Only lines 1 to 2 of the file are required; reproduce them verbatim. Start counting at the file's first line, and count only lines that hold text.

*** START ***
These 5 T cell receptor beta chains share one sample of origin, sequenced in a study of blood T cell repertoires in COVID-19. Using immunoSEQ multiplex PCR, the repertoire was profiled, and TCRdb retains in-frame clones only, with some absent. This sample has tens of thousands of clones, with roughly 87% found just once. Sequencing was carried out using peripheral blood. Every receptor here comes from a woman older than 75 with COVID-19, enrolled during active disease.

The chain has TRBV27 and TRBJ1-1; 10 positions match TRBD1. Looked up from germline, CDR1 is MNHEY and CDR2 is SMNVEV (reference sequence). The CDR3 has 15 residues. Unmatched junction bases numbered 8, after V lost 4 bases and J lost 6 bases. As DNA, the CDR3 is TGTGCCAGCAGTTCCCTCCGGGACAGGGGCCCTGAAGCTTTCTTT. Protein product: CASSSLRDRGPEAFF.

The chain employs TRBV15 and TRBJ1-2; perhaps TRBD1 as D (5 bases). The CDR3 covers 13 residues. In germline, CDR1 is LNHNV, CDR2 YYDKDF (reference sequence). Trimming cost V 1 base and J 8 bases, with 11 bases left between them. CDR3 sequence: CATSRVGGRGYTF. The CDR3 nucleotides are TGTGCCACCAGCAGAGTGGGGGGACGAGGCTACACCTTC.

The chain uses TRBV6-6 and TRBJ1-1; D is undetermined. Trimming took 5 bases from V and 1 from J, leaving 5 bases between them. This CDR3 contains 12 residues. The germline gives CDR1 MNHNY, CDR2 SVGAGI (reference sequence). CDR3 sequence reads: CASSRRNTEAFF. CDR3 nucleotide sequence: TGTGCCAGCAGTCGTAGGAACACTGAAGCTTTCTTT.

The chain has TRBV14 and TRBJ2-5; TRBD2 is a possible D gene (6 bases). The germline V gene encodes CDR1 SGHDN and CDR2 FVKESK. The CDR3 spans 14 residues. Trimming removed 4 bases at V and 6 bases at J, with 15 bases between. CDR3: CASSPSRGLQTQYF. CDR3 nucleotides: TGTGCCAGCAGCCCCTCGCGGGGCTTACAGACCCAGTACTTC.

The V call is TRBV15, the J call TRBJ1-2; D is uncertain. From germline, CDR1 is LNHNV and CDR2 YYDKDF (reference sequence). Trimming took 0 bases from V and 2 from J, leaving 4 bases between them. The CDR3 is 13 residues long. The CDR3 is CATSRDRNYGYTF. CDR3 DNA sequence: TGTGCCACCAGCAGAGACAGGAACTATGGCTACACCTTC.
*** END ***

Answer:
These 5 T cell receptor beta chains share one sample of origin, sequenced in a study of blood T cell repertoires in COVID-19. Using immunoSEQ multiplex PCR, the repertoire was profiled, and TCRdb retains in-frame clones only, with some absent. This sample has tens of thousands of clones, with roughly 87% found just once. Sequencing was carried out using peripheral blood. Every receptor here comes from a woman older than 75 with COVID-19, enrolled during active disease.

The chain has TRBV27 and TRBJ1-1; 10 positions match TRBD1. Looked up from germline, CDR1 is MNHEY and CDR2 is SMNVEV (reference sequence). The CDR3 has 15 residues. Unmatched junction bases numbered 8, after V lost 4 bases and J lost 6 bases. As DNA, the CDR3 is TGTGCCAGCAGTTCCCTCCGGGACAGGGGCCCTGAAGCTTTCTTT. Protein product: CASSSLRDRGPEAFF.